In the recent case of SOJ v JAO, the High Court has granted a worldwide privacy injunction and continued an anonymity order in order to prevent personal information relating to a well-known, married, billionaire businessman (SOJ) being leaked by the defendant JAO with whom he had had an affair.

Factual Background

In late 2017/early 2018, SOJ and JAO had had an affair.  Once the affair had come to an end, SOJ said that JAO had engaged in a campaign of harassment against him.  In response, JAO threatened to disclose details of her relationship with SAO and alleged that she had contracted two sexually transmitted diseases as a result of their relationship.  JAO issued proceedings in the USA and SOJ issued a claim in London. 

In August 2018, SOJ and JAO entered into a settlement agreement whereby SOJ agreed to pay JAO $1,500,000 to secure JAO’s silence through a variety of confidentiality and non-disclosure provisions.

After this settlement agreement was signed, a mutual acquaintance (referred to as Mrs X) of both SOJ and JAO told SOJ that she knew about the settlement agreement and the settlement sum SOJ had agreed to pay to JAO.  Mrs X showed SOJ WhatsApp messages exchanged between Mrs X and JAO and these messages included photographs of SOJ and JAO together.  Mrs X also told JAO that SAO had repeatedly disparaged him and stalked JAO and his family.  It was SOJ’s position that this information could only have come from JAO.  To try and prove she hadn’t breached the settlement agreement, JAO agreed that her mobile phone could be forensically examined. 

In August 2019 however, JAO threatened proceedings in the USA alleging SOJ had breached the General Data Protection Regulations (GDPR) when examining her mobile phone.

SOJ then applied to the High Court in London, without notice to JAO, for an injunction to prevent JAO from publishing or disclosing the fact of their relationship, alleging that she had contracted two sexually transmitted diseases and other details relating to their legal dispute.

The High Court’s decision

Mr Justice Pepperall heard SOJ’s application for an interim injunction and for the anonymity order to be continued.  In making his decision, the Judge had to carefully balance SOJ’s right to privacy and JAO’s right to freedom of expression.  In continuing the anonymity order and granting an interim injunction, the Judge held that:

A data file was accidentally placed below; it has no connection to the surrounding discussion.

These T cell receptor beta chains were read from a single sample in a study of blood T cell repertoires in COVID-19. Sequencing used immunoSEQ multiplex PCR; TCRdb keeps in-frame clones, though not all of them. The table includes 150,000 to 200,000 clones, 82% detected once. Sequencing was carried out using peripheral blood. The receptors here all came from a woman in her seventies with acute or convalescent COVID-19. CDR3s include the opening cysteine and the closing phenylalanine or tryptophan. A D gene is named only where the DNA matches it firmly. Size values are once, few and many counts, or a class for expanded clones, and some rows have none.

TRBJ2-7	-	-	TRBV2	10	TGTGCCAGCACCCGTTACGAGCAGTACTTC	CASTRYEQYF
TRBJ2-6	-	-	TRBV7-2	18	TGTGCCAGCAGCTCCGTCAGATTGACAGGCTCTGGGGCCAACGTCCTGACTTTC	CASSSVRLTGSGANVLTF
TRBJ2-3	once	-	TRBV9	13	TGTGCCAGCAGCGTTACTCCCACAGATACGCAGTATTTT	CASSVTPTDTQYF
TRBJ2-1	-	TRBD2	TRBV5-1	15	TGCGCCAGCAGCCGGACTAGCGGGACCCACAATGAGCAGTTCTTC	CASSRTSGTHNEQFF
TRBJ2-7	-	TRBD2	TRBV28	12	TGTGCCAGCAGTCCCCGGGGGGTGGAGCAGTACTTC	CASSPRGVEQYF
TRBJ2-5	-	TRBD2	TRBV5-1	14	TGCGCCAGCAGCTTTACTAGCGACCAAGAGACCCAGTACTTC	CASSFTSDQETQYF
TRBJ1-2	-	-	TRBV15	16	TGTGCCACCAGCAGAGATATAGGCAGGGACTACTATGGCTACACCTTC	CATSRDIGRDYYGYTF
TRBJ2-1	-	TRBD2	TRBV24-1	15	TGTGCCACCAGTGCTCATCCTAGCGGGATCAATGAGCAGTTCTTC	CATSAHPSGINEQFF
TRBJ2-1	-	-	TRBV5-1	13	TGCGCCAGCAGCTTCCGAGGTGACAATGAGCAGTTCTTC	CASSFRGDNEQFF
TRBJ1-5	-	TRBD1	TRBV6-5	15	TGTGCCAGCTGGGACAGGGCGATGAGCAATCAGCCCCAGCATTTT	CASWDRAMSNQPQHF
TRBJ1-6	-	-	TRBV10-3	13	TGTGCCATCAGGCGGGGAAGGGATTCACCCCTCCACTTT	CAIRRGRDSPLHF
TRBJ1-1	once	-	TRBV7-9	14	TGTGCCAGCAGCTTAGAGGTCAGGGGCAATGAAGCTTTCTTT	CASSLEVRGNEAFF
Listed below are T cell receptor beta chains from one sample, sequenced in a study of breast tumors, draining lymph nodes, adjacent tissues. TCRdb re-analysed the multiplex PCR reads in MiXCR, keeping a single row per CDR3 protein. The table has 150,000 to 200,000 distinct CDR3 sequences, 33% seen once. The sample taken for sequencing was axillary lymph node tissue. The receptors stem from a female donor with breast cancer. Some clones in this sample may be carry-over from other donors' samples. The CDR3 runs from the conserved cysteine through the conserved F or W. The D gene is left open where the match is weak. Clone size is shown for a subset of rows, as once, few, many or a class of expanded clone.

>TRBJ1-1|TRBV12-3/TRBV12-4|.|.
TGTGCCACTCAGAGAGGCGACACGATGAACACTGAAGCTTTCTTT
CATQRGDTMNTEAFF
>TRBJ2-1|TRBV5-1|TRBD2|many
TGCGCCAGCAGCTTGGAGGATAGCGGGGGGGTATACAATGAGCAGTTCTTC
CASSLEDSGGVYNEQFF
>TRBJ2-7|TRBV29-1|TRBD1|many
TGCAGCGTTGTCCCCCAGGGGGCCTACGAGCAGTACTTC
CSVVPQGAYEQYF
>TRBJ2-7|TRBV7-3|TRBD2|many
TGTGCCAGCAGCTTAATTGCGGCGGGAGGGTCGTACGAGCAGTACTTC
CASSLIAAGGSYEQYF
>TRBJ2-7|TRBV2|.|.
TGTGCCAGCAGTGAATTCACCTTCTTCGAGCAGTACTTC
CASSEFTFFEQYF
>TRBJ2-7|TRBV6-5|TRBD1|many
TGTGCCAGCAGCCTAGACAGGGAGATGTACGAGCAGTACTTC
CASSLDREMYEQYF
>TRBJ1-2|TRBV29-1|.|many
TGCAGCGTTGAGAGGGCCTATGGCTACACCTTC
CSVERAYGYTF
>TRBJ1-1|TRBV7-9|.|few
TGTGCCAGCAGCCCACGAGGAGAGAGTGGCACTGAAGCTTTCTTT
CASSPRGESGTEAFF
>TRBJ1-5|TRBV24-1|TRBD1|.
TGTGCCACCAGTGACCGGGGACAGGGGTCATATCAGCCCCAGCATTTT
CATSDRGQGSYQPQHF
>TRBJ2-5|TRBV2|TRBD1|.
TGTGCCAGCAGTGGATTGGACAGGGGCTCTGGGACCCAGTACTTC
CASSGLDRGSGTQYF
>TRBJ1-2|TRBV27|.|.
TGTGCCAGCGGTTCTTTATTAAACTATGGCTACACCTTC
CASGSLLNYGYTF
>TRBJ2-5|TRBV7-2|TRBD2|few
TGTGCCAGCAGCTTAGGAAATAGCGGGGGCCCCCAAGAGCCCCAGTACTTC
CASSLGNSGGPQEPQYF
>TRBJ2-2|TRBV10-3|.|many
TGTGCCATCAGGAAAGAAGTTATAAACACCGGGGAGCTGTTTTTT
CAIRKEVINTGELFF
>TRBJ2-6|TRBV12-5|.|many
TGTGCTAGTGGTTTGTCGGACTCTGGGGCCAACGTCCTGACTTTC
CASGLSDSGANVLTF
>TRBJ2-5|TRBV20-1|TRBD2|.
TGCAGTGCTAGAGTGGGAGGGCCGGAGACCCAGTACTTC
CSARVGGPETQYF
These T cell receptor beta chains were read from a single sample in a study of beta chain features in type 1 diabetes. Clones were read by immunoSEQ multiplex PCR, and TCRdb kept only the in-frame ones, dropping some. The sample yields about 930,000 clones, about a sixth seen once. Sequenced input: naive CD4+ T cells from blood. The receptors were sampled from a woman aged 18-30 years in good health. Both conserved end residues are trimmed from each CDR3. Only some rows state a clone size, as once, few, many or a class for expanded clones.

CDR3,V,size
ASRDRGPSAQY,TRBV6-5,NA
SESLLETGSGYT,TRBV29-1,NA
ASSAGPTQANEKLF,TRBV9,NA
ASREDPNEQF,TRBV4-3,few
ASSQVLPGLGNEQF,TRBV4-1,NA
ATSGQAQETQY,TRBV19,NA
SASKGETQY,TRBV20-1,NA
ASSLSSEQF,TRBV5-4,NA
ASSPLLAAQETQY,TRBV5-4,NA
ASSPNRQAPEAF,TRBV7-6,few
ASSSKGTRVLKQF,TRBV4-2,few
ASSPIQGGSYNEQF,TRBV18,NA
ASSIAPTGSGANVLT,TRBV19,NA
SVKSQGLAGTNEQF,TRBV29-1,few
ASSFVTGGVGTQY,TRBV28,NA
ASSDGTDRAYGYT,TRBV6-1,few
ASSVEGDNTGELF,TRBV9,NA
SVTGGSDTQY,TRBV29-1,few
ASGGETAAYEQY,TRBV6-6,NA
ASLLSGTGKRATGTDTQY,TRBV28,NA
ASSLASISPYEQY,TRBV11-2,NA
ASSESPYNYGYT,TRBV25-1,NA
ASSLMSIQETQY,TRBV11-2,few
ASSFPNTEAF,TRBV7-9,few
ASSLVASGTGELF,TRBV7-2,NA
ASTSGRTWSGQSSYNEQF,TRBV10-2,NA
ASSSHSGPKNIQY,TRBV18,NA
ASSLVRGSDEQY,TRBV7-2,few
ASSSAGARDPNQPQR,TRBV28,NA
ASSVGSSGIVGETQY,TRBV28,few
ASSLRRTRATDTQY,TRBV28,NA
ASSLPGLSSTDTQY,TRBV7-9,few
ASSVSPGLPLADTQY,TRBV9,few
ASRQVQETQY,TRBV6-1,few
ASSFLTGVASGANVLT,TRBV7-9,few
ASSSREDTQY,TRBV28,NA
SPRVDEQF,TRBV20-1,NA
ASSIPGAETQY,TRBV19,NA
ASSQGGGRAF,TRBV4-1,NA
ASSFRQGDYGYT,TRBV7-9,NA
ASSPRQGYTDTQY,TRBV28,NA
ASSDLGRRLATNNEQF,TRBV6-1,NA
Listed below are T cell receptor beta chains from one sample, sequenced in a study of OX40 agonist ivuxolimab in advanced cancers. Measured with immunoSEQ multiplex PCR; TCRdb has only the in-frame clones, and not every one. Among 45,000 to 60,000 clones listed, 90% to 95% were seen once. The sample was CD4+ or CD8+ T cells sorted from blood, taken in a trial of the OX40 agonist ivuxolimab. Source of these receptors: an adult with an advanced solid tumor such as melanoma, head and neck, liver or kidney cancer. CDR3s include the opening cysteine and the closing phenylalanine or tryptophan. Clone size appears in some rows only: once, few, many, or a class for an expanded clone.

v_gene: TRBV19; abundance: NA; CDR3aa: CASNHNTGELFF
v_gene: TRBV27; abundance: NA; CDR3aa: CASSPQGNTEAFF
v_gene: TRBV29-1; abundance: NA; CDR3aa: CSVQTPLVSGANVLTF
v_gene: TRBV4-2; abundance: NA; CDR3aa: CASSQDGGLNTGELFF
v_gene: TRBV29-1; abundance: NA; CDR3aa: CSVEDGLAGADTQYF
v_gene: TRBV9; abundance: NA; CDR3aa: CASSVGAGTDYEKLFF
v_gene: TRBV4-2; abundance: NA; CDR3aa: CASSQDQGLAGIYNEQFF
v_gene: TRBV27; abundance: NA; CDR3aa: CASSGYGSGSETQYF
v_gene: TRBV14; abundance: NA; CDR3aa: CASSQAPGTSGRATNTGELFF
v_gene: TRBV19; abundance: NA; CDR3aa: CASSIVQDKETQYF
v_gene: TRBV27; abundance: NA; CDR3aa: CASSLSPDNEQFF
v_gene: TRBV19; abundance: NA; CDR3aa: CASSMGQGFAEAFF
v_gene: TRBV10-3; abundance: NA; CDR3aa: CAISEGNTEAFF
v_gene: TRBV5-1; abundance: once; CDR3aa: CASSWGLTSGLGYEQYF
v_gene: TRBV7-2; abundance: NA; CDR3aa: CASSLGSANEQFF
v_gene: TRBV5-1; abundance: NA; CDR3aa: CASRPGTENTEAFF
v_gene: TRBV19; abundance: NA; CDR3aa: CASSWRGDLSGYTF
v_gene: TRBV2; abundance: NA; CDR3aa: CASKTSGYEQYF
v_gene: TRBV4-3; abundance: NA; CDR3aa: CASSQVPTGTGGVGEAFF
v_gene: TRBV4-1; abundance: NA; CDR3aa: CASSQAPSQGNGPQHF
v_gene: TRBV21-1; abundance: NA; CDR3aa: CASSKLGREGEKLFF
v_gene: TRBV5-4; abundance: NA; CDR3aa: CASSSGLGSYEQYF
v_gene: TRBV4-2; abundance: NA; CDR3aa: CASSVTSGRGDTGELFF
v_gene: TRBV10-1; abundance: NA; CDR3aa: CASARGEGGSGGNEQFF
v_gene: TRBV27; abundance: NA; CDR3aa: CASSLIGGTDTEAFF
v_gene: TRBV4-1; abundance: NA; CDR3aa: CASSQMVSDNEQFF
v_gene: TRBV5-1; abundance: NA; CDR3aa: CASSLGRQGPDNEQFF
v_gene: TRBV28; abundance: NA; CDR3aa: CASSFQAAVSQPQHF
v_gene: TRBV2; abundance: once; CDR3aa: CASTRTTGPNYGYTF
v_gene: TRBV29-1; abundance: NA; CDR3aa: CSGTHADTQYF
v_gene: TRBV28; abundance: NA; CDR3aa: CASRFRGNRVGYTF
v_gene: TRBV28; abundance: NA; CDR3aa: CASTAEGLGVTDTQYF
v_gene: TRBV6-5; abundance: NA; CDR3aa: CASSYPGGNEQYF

1. Disclosure of the parties’ names would defeat the very purpose of SOJ’s application in that it would destroy the privacy of the information sought to be protected.
  2. SOJ may be the victim of blackmail and refusing anonymity would deny him a potential judicial remedy for such wrongdoing. Equally, anonymity is necessary to protect JAO’s interests in circumstances where she had been accused of blackmail but not yet afforded the opportunity to present her side of the case.
  3. Continuing the anonymity order would also give the court the advantage of being able to explain more of the circumstances of the case.
  4. JAO’s claim that SOJ had breached the GDPR was unlikely to succeed.
  5. SOJ was unlikely to be adequately compensated in damages for breach of confidence and publication of the confidential information may well cause SOJ and his family significant embarrassment and upset. On the other hand, it was not obvious that JAO would suffer any real loss by being unable to breach the confidentiality agreement and even if she did, damages would be an adequate remedy for JAO if she succeeded at trial. 
  6. Whilst JAO was restrained from using, disclosing or publishing the confidential information anywhere in the world, this was not an anti-suit injunction and so JAO was not prevented from issuing her threatened proceedings, whether in the USA or any jurisdiction, if she did not breach any of the terms of the Court’s Order.


This case is a useful reminder that:

  • Where there is a threat of publication of confidential information anywhere in the world, the Courts in England and Wales can restrain such publication anywhere in the world.
  • The Court will not assist or encourage blackmail.

Our specialist commercial litigation team regularly advises on issues relating to confidential information, data protection and reputation management.  If you need advice on any of these topics, please do not hesitate to contact a member of the team today on 0161 941 4000 or via email.